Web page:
pageok
pageok
pageok
"Rendition" Realities:

David Ignatius has a thoughtful and provocative column in today's Washington Post about "rendition."

Rendition is the CIA's antiseptic term for its practice of sending captured terrorist suspects to other countries for interrogation. Because some of those countries torture prisoners -- and because some of the suspected terrorists "rendered" by the CIA say they were in fact tortured -- the debate has tended to lump rendition and torture together. The implication is that the CIA is sending people to Egypt, Jordan or other Middle Eastern countries because they can be tortured there and coerced into providing information they wouldn't give up otherwise.

Ignatius notes that espionage and interrogation experts tend to doubt that torture works. As a friend with experience in that area put it to me: Torture makes people tell you what they think you want to hear, when what you want is the truth. Nonetheless, rendition may result in the torture of terrorist suspects when they are sent to countries where such methods are legal. Does this mean rendition should be prohibited? Ignatius is not so sure.

Before you make an easy judgment about rendition, you have to answer the disturbing question put to me by a former CIA official: Suppose the FBI had captured Mohamed Atta before Sept. 11, 2001. Under U.S. legal rules at the time, the man who plotted the airplane suicide attacks probably could not have been held or interrogated in the United States. Would it have made sense to "render" Atta to a place where he could have been interrogated in a way that might have prevented Sept. 11? That's not a simple question for me to answer, even as I share the conviction that torture is always and everywhere wrong.

Related Posts (on one page):

  1. Reconsidering Rendition:
  2. "Rendition" Realities:
Reconsidering Rendition:

Georgetown University's Daniel Byman suggests that rendition is poorly understood, particualrly by its most strident critics.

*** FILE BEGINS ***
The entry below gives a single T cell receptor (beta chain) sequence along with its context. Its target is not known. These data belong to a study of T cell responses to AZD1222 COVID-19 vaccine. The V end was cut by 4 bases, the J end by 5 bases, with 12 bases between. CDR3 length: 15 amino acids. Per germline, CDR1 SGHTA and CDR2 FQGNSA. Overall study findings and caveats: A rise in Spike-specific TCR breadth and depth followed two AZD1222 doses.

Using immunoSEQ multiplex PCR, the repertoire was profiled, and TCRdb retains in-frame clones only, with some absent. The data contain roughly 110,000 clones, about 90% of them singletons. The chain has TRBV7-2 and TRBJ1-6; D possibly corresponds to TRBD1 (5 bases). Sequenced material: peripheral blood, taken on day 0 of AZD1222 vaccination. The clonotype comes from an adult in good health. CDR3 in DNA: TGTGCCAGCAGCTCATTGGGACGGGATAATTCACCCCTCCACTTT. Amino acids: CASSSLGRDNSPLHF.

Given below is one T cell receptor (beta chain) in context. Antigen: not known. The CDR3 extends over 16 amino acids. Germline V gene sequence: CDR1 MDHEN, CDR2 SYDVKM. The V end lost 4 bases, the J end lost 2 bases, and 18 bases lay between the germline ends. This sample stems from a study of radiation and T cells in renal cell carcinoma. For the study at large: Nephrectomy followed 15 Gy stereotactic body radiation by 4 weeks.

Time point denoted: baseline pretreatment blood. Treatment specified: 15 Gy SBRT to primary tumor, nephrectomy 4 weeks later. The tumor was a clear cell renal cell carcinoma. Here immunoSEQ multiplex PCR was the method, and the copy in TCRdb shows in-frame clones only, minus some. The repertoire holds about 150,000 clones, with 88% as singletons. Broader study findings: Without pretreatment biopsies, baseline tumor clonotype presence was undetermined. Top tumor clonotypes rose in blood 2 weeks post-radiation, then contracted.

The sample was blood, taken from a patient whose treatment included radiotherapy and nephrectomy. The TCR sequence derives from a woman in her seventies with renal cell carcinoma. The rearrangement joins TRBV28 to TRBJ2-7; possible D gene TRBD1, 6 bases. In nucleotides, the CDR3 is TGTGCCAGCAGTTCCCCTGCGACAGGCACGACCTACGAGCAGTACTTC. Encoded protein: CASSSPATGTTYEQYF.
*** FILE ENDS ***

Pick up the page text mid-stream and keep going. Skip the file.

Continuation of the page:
There is no question that renditions are a flawed instrument, especially when used recklessly and without exploring other options first. But it is a mistake to focus on the tool without understanding the problem it is used to solve: What does the U.S. government do when it has the opportunity to detain, question and gain information from a suspected terrorist who isn't an American citizen, but does not have enough evidence to bring charges against the suspect in a U.S. court?

Rendition can be justified, Byman suggests, even if it presents the risk of torture or other abuses.

Because renditions lie in that gray area between the rule of law and the nation's security, a more honest debate about the practice would serve the country well. Liberal voices must answer the painful question of whether suspected terrorists who are not U.S. citizens should be allowed to escape without hindrance when we have some evidence of threat or wrongdoing, but not enough to try them in U.S. courts. Conservatives, in turn, must confront the moral problem of torture and the political consequences of angering our allies. Only then can the worst abuses common to the program be curbed without jettisoning an important counterterrorism instrument.

The whole piece is worth a read.

Related Posts (on one page):

  1. Reconsidering Rendition:
  2. "Rendition" Realities: